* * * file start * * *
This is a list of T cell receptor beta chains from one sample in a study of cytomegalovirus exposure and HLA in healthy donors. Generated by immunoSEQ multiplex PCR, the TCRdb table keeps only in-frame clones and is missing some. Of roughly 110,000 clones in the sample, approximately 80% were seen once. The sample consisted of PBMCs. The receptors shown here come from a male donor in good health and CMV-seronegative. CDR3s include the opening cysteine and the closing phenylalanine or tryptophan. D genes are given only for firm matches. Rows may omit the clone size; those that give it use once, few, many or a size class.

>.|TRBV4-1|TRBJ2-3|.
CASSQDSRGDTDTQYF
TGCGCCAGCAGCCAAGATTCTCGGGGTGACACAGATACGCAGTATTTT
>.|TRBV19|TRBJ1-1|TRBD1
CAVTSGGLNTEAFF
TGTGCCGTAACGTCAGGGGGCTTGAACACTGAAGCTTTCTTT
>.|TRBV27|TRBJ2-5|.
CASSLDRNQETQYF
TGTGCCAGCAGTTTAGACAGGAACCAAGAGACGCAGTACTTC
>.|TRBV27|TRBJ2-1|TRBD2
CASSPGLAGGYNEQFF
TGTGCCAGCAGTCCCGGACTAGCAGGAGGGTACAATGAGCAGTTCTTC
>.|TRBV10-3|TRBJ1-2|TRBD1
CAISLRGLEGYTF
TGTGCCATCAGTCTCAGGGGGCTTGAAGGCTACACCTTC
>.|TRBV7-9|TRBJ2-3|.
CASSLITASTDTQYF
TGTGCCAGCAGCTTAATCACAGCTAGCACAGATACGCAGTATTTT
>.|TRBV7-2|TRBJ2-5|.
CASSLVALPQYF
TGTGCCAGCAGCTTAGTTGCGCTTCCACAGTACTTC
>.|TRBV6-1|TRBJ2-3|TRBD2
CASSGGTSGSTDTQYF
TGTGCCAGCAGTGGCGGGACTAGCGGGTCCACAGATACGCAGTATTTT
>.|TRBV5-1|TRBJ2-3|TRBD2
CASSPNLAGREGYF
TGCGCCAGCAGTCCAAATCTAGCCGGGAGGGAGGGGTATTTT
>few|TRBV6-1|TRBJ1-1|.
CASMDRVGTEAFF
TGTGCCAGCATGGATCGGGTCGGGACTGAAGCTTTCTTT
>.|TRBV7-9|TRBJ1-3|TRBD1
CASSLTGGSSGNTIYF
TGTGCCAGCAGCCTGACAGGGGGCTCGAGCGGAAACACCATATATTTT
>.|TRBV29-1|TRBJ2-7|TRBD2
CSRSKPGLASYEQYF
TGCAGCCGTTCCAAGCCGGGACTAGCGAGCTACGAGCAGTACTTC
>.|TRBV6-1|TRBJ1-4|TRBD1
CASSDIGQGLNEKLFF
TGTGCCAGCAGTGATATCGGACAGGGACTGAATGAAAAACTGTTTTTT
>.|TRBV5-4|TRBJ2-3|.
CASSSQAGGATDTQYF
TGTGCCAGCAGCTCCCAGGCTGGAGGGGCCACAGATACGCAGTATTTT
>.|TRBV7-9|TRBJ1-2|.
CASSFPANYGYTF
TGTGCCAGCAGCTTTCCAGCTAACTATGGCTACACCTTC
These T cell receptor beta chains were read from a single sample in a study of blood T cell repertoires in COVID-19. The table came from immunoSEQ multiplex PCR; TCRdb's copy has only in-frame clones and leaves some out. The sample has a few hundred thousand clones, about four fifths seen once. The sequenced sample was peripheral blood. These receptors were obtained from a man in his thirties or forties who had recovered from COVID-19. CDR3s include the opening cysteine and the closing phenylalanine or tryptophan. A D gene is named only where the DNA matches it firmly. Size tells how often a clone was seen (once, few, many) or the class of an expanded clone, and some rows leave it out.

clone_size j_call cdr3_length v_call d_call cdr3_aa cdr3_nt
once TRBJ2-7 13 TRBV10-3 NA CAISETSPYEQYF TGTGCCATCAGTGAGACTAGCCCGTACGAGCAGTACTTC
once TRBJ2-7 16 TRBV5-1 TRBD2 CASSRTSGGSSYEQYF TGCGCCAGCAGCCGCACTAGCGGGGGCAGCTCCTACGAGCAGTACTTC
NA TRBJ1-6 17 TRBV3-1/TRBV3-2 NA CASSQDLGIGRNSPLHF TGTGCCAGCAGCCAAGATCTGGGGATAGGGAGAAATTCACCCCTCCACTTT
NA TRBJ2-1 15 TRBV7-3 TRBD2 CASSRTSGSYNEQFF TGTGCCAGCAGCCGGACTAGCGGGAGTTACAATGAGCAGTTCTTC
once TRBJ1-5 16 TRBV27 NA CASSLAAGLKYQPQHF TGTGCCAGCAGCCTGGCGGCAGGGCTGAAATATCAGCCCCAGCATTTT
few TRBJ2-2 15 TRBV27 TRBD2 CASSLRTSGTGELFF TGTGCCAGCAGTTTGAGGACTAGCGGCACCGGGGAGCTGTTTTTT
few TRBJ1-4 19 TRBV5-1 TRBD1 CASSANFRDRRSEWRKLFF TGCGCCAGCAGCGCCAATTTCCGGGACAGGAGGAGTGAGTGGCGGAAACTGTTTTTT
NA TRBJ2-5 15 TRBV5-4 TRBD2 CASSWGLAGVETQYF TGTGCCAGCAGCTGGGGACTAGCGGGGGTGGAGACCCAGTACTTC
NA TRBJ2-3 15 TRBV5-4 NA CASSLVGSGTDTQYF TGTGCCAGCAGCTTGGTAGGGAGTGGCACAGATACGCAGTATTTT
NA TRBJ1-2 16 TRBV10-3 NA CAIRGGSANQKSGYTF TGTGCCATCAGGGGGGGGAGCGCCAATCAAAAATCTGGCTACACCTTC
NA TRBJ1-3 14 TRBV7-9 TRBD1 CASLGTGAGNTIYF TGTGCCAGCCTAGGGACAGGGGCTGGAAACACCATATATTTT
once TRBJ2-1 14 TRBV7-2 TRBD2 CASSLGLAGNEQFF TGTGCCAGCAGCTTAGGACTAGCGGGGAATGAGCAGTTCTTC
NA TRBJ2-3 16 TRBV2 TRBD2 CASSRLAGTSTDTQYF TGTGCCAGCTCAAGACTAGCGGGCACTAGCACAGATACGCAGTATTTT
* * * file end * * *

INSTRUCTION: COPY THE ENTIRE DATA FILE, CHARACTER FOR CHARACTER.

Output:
This is a list of T cell receptor beta chains from one sample in a study of cytomegalovirus exposure and HLA in healthy donors. Generated by immunoSEQ multiplex PCR, the TCRdb table keeps only in-frame clones and is missing some. Of roughly 110,000 clones in the sample, approximately 80% were seen once. The sample consisted of PBMCs. The receptors shown here come from a male donor in good health and CMV-seronegative. CDR3s include the opening cysteine and the closing phenylalanine or tryptophan. D genes are given only for firm matches. Rows may omit the clone size; those that give it use once, few, many or a size class.

>.|TRBV4-1|TRBJ2-3|.
CASSQDSRGDTDTQYF
TGCGCCAGCAGCCAAGATTCTCGGGGTGACACAGATACGCAGTATTTT
>.|TRBV19|TRBJ1-1|TRBD1
CAVTSGGLNTEAFF
TGTGCCGTAACGTCAGGGGGCTTGAACACTGAAGCTTTCTTT
>.|TRBV27|TRBJ2-5|.
CASSLDRNQETQYF
TGTGCCAGCAGTTTAGACAGGAACCAAGAGACGCAGTACTTC
>.|TRBV27|TRBJ2-1|TRBD2
CASSPGLAGGYNEQFF
TGTGCCAGCAGTCCCGGACTAGCAGGAGGGTACAATGAGCAGTTCTTC
>.|TRBV10-3|TRBJ1-2|TRBD1
CAISLRGLEGYTF
TGTGCCATCAGTCTCAGGGGGCTTGAAGGCTACACCTTC
>.|TRBV7-9|TRBJ2-3|.
CASSLITASTDTQYF
TGTGCCAGCAGCTTAATCACAGCTAGCACAGATACGCAGTATTTT
>.|TRBV7-2|TRBJ2-5|.
CASSLVALPQYF
TGTGCCAGCAGCTTAGTTGCGCTTCCACAGTACTTC
>.|TRBV6-1|TRBJ2-3|TRBD2
CASSGGTSGSTDTQYF
TGTGCCAGCAGTGGCGGGACTAGCGGGTCCACAGATACGCAGTATTTT
>.|TRBV5-1|TRBJ2-3|TRBD2
CASSPNLAGREGYF
TGCGCCAGCAGTCCAAATCTAGCCGGGAGGGAGGGGTATTTT
>few|TRBV6-1|TRBJ1-1|.
CASMDRVGTEAFF
TGTGCCAGCATGGATCGGGTCGGGACTGAAGCTTTCTTT
>.|TRBV7-9|TRBJ1-3|TRBD1
CASSLTGGSSGNTIYF
TGTGCCAGCAGCCTGACAGGGGGCTCGAGCGGAAACACCATATATTTT
>.|TRBV29-1|TRBJ2-7|TRBD2
CSRSKPGLASYEQYF
TGCAGCCGTTCCAAGCCGGGACTAGCGAGCTACGAGCAGTACTTC
>.|TRBV6-1|TRBJ1-4|TRBD1
CASSDIGQGLNEKLFF
TGTGCCAGCAGTGATATCGGACAGGGACTGAATGAAAAACTGTTTTTT
>.|TRBV5-4|TRBJ2-3|.
CASSSQAGGATDTQYF
TGTGCCAGCAGCTCCCAGGCTGGAGGGGCCACAGATACGCAGTATTTT
>.|TRBV7-9|TRBJ1-2|.
CASSFPANYGYTF
TGTGCCAGCAGCTTTCCAGCTAACTATGGCTACACCTTC
These T cell receptor beta chains were read from a single sample in a study of blood T cell repertoires in COVID-19. The table came from immunoSEQ multiplex PCR; TCRdb's copy has only in-frame clones and leaves some out. The sample has a few hundred thousand clones, about four fifths seen once. The sequenced sample was peripheral blood. These receptors were obtained from a man in his thirties or forties who had recovered from COVID-19. CDR3s include the opening cysteine and the closing phenylalanine or tryptophan. A D gene is named only where the DNA matches it firmly. Size tells how often a clone was seen (once, few, many) or the class of an expanded clone, and some rows leave it out.

clone_size j_call cdr3_length v_call d_call cdr3_aa cdr3_nt
once TRBJ2-7 13 TRBV10-3 NA CAISETSPYEQYF TGTGCCATCAGTGAGACTAGCCCGTACGAGCAGTACTTC
once TRBJ2-7 16 TRBV5-1 TRBD2 CASSRTSGGSSYEQYF TGCGCCAGCAGCCGCACTAGCGGGGGCAGCTCCTACGAGCAGTACTTC
NA TRBJ1-6 17 TRBV3-1/TRBV3-2 NA CASSQDLGIGRNSPLHF TGTGCCAGCAGCCAAGATCTGGGGATAGGGAGAAATTCACCCCTCCACTTT
NA TRBJ2-1 15 TRBV7-3 TRBD2 CASSRTSGSYNEQFF TGTGCCAGCAGCCGGACTAGCGGGAGTTACAATGAGCAGTTCTTC
once TRBJ1-5 16 TRBV27 NA CASSLAAGLKYQPQHF TGTGCCAGCAGCCTGGCGGCAGGGCTGAAATATCAGCCCCAGCATTTT
few TRBJ2-2 15 TRBV27 TRBD2 CASSLRTSGTGELFF TGTGCCAGCAGTTTGAGGACTAGCGGCACCGGGGAGCTGTTTTTT
few TRBJ1-4 19 TRBV5-1 TRBD1 CASSANFRDRRSEWRKLFF TGCGCCAGCAGCGCCAATTTCCGGGACAGGAGGAGTGAGTGGCGGAAACTGTTTTTT
NA TRBJ2-5 15 TRBV5-4 TRBD2 CASSWGLAGVETQYF TGTGCCAGCAGCTGGGGACTAGCGGGGGTGGAGACCCAGTACTTC
NA TRBJ2-3 15 TRBV5-4 NA CASSLVGSGTDTQYF TGTGCCAGCAGCTTGGTAGGGAGTGGCACAGATACGCAGTATTTT
NA TRBJ1-2 16 TRBV10-3 NA CAIRGGSANQKSGYTF TGTGCCATCAGGGGGGGGAGCGCCAATCAAAAATCTGGCTACACCTTC
NA TRBJ1-3 14 TRBV7-9 TRBD1 CASLGTGAGNTIYF TGTGCCAGCCTAGGGACAGGGGCTGGAAACACCATATATTTT
once TRBJ2-1 14 TRBV7-2 TRBD2 CASSLGLAGNEQFF TGTGCCAGCAGCTTAGGACTAGCGGGGAATGAGCAGTTCTTC
NA TRBJ2-3 16 TRBV2 TRBD2 CASSRLAGTSTDTQYF TGTGCCAGCTCAAGACTAGCGGGCACTAGCACAGATACGCAGTATTTT